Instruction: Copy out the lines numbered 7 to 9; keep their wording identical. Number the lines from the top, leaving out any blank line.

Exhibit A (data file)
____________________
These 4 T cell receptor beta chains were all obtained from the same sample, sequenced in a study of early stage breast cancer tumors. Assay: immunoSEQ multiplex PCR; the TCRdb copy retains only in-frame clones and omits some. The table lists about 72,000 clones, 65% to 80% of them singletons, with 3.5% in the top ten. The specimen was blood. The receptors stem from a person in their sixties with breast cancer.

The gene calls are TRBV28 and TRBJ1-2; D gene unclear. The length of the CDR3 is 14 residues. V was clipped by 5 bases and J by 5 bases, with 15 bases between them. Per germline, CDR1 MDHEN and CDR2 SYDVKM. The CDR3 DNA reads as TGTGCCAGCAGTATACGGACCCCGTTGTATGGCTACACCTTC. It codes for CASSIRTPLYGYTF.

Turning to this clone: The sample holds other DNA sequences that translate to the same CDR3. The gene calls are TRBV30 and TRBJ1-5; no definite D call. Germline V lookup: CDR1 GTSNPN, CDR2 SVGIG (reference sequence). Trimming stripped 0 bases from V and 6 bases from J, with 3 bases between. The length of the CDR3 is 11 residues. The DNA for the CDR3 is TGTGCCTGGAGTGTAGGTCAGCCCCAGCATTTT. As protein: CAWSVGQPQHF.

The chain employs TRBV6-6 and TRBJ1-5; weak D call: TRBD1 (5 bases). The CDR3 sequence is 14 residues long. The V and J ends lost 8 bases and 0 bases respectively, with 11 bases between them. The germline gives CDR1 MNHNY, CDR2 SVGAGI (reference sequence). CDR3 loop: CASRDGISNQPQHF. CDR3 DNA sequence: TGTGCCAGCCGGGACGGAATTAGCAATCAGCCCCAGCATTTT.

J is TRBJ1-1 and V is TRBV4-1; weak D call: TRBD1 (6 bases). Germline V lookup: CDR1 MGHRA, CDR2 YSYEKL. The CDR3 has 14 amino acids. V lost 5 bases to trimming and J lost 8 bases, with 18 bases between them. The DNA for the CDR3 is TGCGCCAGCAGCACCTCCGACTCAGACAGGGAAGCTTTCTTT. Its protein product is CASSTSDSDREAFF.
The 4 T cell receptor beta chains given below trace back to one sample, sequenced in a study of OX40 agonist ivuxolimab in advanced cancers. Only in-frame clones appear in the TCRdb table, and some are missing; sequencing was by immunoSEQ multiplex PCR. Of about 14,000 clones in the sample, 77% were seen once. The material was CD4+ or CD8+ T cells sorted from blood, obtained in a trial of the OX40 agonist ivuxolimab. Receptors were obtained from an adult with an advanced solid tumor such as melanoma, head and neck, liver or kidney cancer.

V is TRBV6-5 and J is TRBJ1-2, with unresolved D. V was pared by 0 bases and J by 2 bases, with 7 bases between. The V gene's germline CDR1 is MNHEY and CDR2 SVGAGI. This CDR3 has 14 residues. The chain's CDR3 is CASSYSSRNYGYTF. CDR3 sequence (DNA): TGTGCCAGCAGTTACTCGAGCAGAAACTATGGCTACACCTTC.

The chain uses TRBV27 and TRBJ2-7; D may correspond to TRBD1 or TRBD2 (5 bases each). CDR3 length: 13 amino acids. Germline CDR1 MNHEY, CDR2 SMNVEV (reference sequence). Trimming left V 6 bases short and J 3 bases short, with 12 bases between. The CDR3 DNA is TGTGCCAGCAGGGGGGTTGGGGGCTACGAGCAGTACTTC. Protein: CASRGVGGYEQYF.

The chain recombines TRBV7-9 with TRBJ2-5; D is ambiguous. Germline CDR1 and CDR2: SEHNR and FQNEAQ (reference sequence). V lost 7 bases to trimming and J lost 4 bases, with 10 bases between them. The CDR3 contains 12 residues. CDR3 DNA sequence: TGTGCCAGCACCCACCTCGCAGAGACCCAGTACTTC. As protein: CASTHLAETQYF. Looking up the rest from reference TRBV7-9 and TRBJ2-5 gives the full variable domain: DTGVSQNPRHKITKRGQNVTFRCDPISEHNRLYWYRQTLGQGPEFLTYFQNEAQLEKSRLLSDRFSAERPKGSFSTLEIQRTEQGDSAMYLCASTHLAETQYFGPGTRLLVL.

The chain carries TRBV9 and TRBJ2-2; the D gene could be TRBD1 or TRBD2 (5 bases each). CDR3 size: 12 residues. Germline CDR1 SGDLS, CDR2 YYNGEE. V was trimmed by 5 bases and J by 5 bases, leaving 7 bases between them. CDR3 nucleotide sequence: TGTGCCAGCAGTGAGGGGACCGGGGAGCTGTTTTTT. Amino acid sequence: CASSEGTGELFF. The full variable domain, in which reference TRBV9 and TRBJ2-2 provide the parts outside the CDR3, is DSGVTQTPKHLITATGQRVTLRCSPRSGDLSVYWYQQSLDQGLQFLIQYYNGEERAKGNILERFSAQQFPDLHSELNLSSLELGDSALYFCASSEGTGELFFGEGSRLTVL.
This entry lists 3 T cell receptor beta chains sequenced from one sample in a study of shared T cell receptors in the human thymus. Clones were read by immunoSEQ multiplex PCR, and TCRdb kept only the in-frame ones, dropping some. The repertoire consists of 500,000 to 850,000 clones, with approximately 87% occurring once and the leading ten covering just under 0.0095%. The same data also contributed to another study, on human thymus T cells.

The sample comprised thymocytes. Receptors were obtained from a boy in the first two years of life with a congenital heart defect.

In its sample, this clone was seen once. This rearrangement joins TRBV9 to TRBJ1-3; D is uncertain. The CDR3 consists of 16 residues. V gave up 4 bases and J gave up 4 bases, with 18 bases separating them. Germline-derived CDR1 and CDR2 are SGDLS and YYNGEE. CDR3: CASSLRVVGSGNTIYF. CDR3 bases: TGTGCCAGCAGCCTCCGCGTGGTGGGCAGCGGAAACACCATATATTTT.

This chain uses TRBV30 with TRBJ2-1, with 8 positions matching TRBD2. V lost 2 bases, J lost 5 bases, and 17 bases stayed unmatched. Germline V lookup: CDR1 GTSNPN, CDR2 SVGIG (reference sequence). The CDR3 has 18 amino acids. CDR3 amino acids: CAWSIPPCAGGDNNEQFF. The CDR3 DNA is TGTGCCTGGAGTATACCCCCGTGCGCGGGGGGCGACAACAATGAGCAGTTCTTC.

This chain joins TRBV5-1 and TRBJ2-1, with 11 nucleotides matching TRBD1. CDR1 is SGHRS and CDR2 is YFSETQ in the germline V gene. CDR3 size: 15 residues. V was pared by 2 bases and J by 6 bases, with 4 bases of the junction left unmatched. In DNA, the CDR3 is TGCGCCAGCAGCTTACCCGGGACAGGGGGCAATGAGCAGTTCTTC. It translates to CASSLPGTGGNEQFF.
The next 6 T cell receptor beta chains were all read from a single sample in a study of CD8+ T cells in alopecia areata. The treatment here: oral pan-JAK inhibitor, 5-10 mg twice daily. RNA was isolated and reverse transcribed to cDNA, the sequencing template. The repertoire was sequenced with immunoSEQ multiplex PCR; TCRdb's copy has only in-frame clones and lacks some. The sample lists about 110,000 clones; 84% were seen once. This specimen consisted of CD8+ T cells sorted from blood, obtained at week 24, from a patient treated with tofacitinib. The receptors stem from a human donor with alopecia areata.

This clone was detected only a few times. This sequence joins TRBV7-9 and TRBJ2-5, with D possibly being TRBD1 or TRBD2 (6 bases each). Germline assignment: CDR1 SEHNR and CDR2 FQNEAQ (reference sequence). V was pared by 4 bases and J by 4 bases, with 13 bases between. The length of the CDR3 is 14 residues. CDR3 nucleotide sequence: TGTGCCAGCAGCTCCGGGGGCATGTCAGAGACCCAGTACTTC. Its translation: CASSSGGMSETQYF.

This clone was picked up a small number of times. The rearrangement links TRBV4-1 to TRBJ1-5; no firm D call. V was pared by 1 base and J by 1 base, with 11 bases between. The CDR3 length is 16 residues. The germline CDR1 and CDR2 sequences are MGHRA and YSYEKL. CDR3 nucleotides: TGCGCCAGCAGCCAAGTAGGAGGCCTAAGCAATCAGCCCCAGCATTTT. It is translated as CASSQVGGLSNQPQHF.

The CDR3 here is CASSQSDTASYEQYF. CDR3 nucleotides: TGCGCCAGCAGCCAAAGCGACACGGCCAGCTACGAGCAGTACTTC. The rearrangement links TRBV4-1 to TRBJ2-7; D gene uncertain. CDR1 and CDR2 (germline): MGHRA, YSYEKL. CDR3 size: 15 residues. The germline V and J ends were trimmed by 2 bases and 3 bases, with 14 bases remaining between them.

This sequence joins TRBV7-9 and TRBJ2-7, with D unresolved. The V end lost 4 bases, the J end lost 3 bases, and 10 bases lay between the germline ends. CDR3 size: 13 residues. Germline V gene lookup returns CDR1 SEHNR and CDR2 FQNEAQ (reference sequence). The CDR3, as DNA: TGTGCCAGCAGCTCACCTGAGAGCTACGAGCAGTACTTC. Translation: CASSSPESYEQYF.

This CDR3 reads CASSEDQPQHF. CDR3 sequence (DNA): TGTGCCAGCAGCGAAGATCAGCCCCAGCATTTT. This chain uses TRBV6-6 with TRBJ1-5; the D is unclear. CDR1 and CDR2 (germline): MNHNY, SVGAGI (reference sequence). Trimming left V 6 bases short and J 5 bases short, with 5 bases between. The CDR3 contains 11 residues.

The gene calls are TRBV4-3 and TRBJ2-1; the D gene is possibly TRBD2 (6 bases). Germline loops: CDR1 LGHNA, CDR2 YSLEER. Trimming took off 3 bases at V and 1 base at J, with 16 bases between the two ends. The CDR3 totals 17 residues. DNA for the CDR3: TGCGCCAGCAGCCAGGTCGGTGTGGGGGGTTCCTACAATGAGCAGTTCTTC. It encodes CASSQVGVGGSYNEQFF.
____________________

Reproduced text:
V is TRBV6-5 and J is TRBJ1-2, with unresolved D. V was pared by 0 bases and J by 2 bases, with 7 bases between. The V gene's germline CDR1 is MNHEY and CDR2 SVGAGI. This CDR3 has 14 residues. The chain's CDR3 is CASSYSSRNYGYTF. CDR3 sequence (DNA): TGTGCCAGCAGTTACTCGAGCAGAAACTATGGCTACACCTTC.

The chain uses TRBV27 and TRBJ2-7; D may correspond to TRBD1 or TRBD2 (5 bases each). CDR3 length: 13 amino acids. Germline CDR1 MNHEY, CDR2 SMNVEV (reference sequence). Trimming left V 6 bases short and J 3 bases short, with 12 bases between. The CDR3 DNA is TGTGCCAGCAGGGGGGTTGGGGGCTACGAGCAGTACTTC. Protein: CASRGVGGYEQYF.

The chain recombines TRBV7-9 with TRBJ2-5; D is ambiguous. Germline CDR1 and CDR2: SEHNR and FQNEAQ (reference sequence). V lost 7 bases to trimming and J lost 4 bases, with 10 bases between them. The CDR3 contains 12 residues. CDR3 DNA sequence: TGTGCCAGCACCCACCTCGCAGAGACCCAGTACTTC. As protein: CASTHLAETQYF. Looking up the rest from reference TRBV7-9 and TRBJ2-5 gives the full variable domain: DTGVSQNPRHKITKRGQNVTFRCDPISEHNRLYWYRQTLGQGPEFLTYFQNEAQLEKSRLLSDRFSAERPKGSFSTLEIQRTEQGDSAMYLCASTHLAETQYFGPGTRLLVL.